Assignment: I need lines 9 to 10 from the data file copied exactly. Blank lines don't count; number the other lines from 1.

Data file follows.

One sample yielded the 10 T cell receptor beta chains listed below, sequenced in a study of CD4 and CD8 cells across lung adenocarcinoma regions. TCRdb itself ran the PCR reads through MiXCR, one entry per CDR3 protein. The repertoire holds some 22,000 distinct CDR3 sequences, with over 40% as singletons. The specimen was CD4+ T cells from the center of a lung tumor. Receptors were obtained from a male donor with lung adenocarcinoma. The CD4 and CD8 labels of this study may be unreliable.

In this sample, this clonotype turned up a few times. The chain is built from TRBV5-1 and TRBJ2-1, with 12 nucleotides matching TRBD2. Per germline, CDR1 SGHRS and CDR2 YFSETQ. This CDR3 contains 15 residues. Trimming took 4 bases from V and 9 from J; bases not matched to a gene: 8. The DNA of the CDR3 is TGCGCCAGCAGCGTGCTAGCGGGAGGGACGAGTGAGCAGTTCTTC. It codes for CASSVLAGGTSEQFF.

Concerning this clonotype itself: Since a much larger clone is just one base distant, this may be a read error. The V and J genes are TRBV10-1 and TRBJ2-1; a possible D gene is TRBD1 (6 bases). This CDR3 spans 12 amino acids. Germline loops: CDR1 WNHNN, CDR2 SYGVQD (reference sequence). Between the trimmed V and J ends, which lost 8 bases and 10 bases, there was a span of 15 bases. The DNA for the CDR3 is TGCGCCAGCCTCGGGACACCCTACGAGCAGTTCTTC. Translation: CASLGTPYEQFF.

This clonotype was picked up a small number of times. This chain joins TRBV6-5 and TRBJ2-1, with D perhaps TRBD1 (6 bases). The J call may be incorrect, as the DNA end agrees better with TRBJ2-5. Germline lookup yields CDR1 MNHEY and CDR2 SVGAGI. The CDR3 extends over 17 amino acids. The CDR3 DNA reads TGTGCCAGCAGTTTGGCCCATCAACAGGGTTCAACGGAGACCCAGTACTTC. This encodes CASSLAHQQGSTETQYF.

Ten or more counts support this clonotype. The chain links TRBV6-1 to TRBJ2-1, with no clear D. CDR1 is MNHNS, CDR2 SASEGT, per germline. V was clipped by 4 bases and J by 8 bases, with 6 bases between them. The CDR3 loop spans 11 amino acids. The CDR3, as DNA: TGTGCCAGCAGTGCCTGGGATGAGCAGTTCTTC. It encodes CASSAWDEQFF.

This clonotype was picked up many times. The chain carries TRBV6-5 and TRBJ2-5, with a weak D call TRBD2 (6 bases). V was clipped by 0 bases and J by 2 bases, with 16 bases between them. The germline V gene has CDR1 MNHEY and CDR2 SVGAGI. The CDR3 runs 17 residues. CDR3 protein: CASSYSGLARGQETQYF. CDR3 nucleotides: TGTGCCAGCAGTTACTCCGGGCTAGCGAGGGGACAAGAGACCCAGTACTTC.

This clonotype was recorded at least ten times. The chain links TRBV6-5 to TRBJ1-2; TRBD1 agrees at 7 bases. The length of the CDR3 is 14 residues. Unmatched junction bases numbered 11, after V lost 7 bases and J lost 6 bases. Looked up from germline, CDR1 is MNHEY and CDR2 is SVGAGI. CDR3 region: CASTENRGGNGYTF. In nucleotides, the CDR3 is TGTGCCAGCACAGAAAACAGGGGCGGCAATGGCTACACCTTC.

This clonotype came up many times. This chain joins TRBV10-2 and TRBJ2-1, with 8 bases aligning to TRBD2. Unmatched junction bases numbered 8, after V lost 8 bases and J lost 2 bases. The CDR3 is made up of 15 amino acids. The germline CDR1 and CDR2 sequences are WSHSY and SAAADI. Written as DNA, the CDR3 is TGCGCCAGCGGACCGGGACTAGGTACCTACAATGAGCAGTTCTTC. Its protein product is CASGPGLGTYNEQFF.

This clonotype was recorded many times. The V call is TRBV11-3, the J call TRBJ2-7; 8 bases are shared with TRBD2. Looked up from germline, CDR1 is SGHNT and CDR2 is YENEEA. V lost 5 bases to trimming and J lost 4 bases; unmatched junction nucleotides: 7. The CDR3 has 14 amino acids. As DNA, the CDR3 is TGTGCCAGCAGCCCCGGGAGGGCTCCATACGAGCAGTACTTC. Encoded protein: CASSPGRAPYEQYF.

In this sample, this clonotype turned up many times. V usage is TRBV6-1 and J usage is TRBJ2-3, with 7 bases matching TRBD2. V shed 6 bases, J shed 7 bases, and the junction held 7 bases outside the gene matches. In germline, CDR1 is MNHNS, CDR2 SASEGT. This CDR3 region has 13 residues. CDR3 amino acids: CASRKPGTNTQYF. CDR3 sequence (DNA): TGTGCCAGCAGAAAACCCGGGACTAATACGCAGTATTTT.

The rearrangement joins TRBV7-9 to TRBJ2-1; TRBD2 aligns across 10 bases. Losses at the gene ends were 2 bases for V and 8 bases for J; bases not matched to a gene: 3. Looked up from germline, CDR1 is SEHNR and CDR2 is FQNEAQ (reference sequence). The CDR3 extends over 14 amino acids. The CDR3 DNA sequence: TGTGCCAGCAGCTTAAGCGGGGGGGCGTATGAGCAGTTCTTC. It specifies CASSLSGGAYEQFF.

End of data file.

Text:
This clonotype was recorded many times. The V call is TRBV11-3, the J call TRBJ2-7; 8 bases are shared with TRBD2. Looked up from germline, CDR1 is SGHNT and CDR2 is YENEEA. V lost 5 bases to trimming and J lost 4 bases; unmatched junction nucleotides: 7. The CDR3 has 14 amino acids. As DNA, the CDR3 is TGTGCCAGCAGCCCCGGGAGGGCTCCATACGAGCAGTACTTC. Encoded protein: CASSPGRAPYEQYF.

In this sample, this clonotype turned up many times. V usage is TRBV6-1 and J usage is TRBJ2-3, with 7 bases matching TRBD2. V shed 6 bases, J shed 7 bases, and the junction held 7 bases outside the gene matches. In germline, CDR1 is MNHNS, CDR2 SASEGT. This CDR3 region has 13 residues. CDR3 amino acids: CASRKPGTNTQYF. CDR3 sequence (DNA): TGTGCCAGCAGAAAACCCGGGACTAATACGCAGTATTTT.